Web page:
Refn and Ford have an insatiable hunger for a certain kind of chilly, deeply internally-digested melodrama. When a flamboyant supporting character advises the heroine of Nocturnal Animals to enjoy the “absurdity” of their wealth, one gleans that Ford is suspicious of the reassuring complacency of such a statement (which echoes the sentiments of moneyed white people who falsely equate Trump to Clinton or Obama), while also embracing it as his manifesto. He will enjoy the absurdity, and so will Refn, whose characters spout dialogue so ridiculously on-the-nose (“Beauty isn’t everything. It’s the only thing.”) that it does a loop-de-loop into comic abstraction. On one stratum, these films operate as parodies, but that isn’t the full story. More precisely, the sample parody as a pretext for indulging shopworn motifs, informing them with another variation of private agency. Or, simply: Refn and Ford are riffing on the potential poignancy of their own need to get off on things that have gotten many artists off before them, despite or because of the cost of such parasitism.

Separating The Neon Demon and Nocturnal Animals from lesser genre films is the extent to which Refn and Ford double-down on their obsessions. The filmmakers allow us to live in the perverted, even derivative dream worlds that preoccupy them. On paper, The Neon Demon is little more than a violent episode of Melrose Place, but the script doesn’t convey the life that Refn brings to this world. What critics of The Neon Demon appear to have missed is the intense loneliness of the film. Refn lingers with longing not just on the supple breasts and asses of his struggling fashion-model characters, but also on their eyes, which are empty in a fashion that connotes loss of soul rather than superficiality.

When Jesse (Elle Fanning) walks down her first runaway, Refn shrouds her singular form in the darkness that’s eventually broached by a geometric configuration, perhaps the titular entity, which might offer her the brief illusion of belonging that she’s not quite consciously chasing. Tonally, this scene is complemented by an earlier one in which Jesse’s first professional photos are taken by a cryptically pretentious photographer, who grabs her naked body as if to strangle her. Refn has the imaginative daring to emphasize the brief feeling of kinship between artist and subject that’s nestled like a golden ember within the outward violation. These hands touch Jesse’s neck and chest, and, briefly, she feels only their touch, rather than the context of their looming power.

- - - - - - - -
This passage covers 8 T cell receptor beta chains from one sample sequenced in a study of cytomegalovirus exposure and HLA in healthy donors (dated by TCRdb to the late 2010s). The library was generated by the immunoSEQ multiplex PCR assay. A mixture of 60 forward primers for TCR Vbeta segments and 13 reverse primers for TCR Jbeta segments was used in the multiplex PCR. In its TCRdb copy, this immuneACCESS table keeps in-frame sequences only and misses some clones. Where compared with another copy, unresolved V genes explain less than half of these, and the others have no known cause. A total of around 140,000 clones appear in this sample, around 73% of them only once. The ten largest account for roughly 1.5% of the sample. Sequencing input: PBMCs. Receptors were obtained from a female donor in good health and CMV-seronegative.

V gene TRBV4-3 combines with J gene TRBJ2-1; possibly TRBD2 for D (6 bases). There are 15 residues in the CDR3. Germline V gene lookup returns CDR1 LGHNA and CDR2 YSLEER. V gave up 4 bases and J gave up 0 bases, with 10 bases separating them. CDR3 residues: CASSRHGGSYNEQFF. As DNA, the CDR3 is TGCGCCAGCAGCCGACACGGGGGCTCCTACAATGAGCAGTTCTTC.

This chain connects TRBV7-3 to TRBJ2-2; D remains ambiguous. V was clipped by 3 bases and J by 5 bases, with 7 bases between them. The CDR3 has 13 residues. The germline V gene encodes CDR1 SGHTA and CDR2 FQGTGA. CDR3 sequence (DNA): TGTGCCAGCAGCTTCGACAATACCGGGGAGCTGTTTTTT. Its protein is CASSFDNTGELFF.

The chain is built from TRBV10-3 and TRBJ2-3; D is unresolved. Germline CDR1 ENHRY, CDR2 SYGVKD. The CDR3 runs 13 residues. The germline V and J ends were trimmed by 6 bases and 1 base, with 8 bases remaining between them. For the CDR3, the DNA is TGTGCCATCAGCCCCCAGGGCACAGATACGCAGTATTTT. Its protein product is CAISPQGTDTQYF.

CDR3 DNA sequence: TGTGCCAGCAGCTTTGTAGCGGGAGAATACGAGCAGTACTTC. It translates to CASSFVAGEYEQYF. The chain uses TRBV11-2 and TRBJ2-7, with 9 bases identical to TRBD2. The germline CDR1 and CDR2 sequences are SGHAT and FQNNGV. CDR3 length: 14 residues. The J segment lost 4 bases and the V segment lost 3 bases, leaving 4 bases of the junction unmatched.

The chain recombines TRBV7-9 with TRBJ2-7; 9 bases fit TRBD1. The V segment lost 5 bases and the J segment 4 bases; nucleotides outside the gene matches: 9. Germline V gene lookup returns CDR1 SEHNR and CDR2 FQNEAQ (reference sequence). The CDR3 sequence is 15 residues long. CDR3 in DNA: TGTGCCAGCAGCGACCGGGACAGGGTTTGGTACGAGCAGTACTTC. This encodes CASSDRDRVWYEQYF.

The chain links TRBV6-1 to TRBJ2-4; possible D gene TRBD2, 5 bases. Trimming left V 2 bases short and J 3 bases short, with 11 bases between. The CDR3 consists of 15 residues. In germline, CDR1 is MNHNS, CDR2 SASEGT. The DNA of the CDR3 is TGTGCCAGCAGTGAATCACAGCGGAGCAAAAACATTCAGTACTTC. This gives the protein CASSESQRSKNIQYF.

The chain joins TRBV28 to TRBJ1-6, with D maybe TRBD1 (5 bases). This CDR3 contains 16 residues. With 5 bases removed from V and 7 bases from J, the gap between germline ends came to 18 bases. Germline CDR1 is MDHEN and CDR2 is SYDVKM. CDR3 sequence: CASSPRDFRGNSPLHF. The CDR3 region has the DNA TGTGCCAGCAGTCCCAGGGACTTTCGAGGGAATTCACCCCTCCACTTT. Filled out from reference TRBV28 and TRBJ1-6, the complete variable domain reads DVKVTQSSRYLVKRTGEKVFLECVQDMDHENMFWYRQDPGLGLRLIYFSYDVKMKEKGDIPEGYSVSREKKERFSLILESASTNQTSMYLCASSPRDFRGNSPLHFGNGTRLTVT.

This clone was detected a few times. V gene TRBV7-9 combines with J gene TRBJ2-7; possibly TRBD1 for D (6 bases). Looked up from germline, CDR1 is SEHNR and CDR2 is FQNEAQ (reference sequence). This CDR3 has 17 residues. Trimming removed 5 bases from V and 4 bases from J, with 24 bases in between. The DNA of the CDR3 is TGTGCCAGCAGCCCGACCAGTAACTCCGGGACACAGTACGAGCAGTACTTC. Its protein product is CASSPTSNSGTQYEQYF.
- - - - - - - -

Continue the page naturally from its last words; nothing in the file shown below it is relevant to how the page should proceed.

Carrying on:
If this scene were staged earnestly, with Jesse cowering or crying against the photographer’s more fully actualized violence, the film might have enjoyed the kind of press that greets more traditionally prestigious films—and allows us to digest their alleged importance without too many complicating nuances. But Refn candy-coats his film in slow-motion and in gorgeous Mario Bava-inspired bursts of red and blue light, and he blows the film’s primal emotions up even further with Cliff Martinez’s haunting score. He creates a deliberately hollow dream, asking us to fill the tragedy in between the lines.


Ford finds tragedy via a similar aesthetic avenue, contrasting his own L.A. playground with the fancifully brutal kidnapping scenario that springs from a novel written by a character in the film (played by Jake Gyllenhaal) as a kind of symbolic revenge against an ex (Amy Adams)—a fantasy within a fantasy within a fantasy. The great joke is that it’s this center-most fantasy that Ford stages with the conventionally straight face, suggesting that our deepest desires amount to recycled bits of kitsch that we’ve cumulatively digested. This lurid road thriller takes on a life of its own, though, particularly when a cop played by Michael Shannon arrives on the scene, unforgettably eaten up by disease and self-loathing. Everyone in the thriller novel is openly self-hating, which mocks the closeted hatred within the characters living on the outer shell of the framing narrative. Ford often equates overhead shots of a highway to a heart’s arterial system—the landscape offering a requiem for its anguished inhabitants.

The Neon Demon and Nocturnal Animals have several random, eerie commonalities. Both use the actress Jena Malone as an embodiment of stifled, miserable longing, and both effectively utilize a mic-drop ending, in which the films stop at the fulfillment of their emotional arc, leaving the plots dangling. This last point signals what Refn and Ford are truly after purity of stylistic artificiality, in which an audience comes knowingly to sate its emotional jollies, conscious of the prostitution of cultural communion. Style isn’t everything. It’s the only thing.